Two nights after Jewish people celebrated the New Year, two violent incidents occurred which made me angrier than usual at the brutal behaviour of Israeli Jewish West Bank settlers, the Israeli police, and the Israeli racial state.
On Friday 30 September, Jewish settlers at the West Bank settlement of Anatot brutally attacked a group of young Jewish Israeli activists who demonstrated in support Palestinian farmer Yassin Rifawi, whose privately owned lands in the village of Anata were illegally fenced by residents of Anatot, limiting his access. In the past few months Rifawi suffered continuous harassment by the settlers, including threats, uprooting of trees and dismantling his property. Despite recurrent appeals by the Israeli legal human rights organisation Yesh Din to the Israeli police, nothing was done to protect Mr Rifawi. Read more
As of now, the leader of the British National Party Nick Griffin is scheduled to debate the question of whether multiculturalism has gone ‘too far’ in Trinity College’s Philosophical Society on October 20.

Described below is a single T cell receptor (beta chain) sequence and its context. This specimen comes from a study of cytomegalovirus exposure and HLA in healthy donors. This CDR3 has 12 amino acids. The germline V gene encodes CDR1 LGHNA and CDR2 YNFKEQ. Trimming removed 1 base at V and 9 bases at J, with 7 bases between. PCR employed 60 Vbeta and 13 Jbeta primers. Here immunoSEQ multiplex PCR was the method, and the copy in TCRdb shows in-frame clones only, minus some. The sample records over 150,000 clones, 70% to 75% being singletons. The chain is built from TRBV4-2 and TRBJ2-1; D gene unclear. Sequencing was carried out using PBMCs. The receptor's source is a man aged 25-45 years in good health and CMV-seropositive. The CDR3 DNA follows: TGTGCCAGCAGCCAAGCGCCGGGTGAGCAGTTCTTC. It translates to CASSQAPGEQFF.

I have written many times about the problems with policies of multiculturalism – which, let us remember (though called ‘intercultualism’ in this country), is the state’s knee jerk response to what it perceives as the problem of difference, brought about by immigrants. Multiculturalism, I have argued, is not about fostering and upholding ethnic pluralism, but rather about racial states legislating for national homogeneity and supremacy, accepting only what Alana Lentin and Gavan Titley call in their new book ‘good diversity’, one that does not challenge (white, Christian, settled) privilege. Euro-multiculturalism is rife with contradictions. It speaks of integration yet limits immigration, legislates against veiled women and Muslims praying in public, outlaws what it considers harmful practices such as forced marriages, without providing protection to trafficked women or offering asylum to women whose children are in danger of female genital mutilation. Read more